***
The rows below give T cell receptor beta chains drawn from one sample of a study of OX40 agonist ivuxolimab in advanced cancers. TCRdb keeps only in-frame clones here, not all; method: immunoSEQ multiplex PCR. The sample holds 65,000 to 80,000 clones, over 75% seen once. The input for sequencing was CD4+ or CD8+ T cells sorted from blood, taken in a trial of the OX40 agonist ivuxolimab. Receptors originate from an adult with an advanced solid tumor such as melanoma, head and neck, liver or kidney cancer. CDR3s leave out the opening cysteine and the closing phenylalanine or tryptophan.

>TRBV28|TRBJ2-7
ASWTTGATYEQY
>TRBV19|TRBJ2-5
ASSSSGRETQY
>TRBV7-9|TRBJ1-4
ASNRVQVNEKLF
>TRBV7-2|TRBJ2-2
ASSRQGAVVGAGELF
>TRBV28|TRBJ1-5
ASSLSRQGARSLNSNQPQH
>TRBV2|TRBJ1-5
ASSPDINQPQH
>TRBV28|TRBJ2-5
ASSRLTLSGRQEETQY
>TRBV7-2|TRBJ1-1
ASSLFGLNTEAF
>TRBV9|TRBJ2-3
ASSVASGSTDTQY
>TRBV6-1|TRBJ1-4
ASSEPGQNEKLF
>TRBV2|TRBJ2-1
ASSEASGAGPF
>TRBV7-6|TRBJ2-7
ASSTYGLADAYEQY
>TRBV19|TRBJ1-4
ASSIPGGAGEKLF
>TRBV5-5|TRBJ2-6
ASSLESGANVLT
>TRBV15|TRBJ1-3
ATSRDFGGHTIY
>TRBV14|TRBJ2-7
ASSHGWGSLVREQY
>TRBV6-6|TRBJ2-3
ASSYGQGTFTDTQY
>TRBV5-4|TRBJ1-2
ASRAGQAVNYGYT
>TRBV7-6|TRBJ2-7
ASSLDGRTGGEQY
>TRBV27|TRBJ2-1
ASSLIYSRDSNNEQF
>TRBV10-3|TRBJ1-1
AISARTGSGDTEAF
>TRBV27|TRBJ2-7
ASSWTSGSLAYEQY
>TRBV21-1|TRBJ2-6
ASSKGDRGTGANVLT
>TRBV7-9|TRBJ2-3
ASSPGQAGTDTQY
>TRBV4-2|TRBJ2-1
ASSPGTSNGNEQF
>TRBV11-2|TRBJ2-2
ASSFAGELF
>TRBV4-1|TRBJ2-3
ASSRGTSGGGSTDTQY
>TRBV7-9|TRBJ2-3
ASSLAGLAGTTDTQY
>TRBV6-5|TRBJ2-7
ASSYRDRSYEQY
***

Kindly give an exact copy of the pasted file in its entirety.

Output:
The rows below give T cell receptor beta chains drawn from one sample of a study of OX40 agonist ivuxolimab in advanced cancers. TCRdb keeps only in-frame clones here, not all; method: immunoSEQ multiplex PCR. The sample holds 65,000 to 80,000 clones, over 75% seen once. The input for sequencing was CD4+ or CD8+ T cells sorted from blood, taken in a trial of the OX40 agonist ivuxolimab. Receptors originate from an adult with an advanced solid tumor such as melanoma, head and neck, liver or kidney cancer. CDR3s leave out the opening cysteine and the closing phenylalanine or tryptophan.

>TRBV28|TRBJ2-7
ASWTTGATYEQY
>TRBV19|TRBJ2-5
ASSSSGRETQY
>TRBV7-9|TRBJ1-4
ASNRVQVNEKLF
>TRBV7-2|TRBJ2-2
ASSRQGAVVGAGELF
>TRBV28|TRBJ1-5
ASSLSRQGARSLNSNQPQH
>TRBV2|TRBJ1-5
ASSPDINQPQH
>TRBV28|TRBJ2-5
ASSRLTLSGRQEETQY
>TRBV7-2|TRBJ1-1
ASSLFGLNTEAF
>TRBV9|TRBJ2-3
ASSVASGSTDTQY
>TRBV6-1|TRBJ1-4
ASSEPGQNEKLF
>TRBV2|TRBJ2-1
ASSEASGAGPF
>TRBV7-6|TRBJ2-7
ASSTYGLADAYEQY
>TRBV19|TRBJ1-4
ASSIPGGAGEKLF
>TRBV5-5|TRBJ2-6
ASSLESGANVLT
>TRBV15|TRBJ1-3
ATSRDFGGHTIY
>TRBV14|TRBJ2-7
ASSHGWGSLVREQY
>TRBV6-6|TRBJ2-3
ASSYGQGTFTDTQY
>TRBV5-4|TRBJ1-2
ASRAGQAVNYGYT
>TRBV7-6|TRBJ2-7
ASSLDGRTGGEQY
>TRBV27|TRBJ2-1
ASSLIYSRDSNNEQF
>TRBV10-3|TRBJ1-1
AISARTGSGDTEAF
>TRBV27|TRBJ2-7
ASSWTSGSLAYEQY
>TRBV21-1|TRBJ2-6
ASSKGDRGTGANVLT
>TRBV7-9|TRBJ2-3
ASSPGQAGTDTQY
>TRBV4-2|TRBJ2-1
ASSPGTSNGNEQF
>TRBV11-2|TRBJ2-2
ASSFAGELF
>TRBV4-1|TRBJ2-3
ASSRGTSGGGSTDTQY
>TRBV7-9|TRBJ2-3
ASSLAGLAGTTDTQY
>TRBV6-5|TRBJ2-7
ASSYRDRSYEQY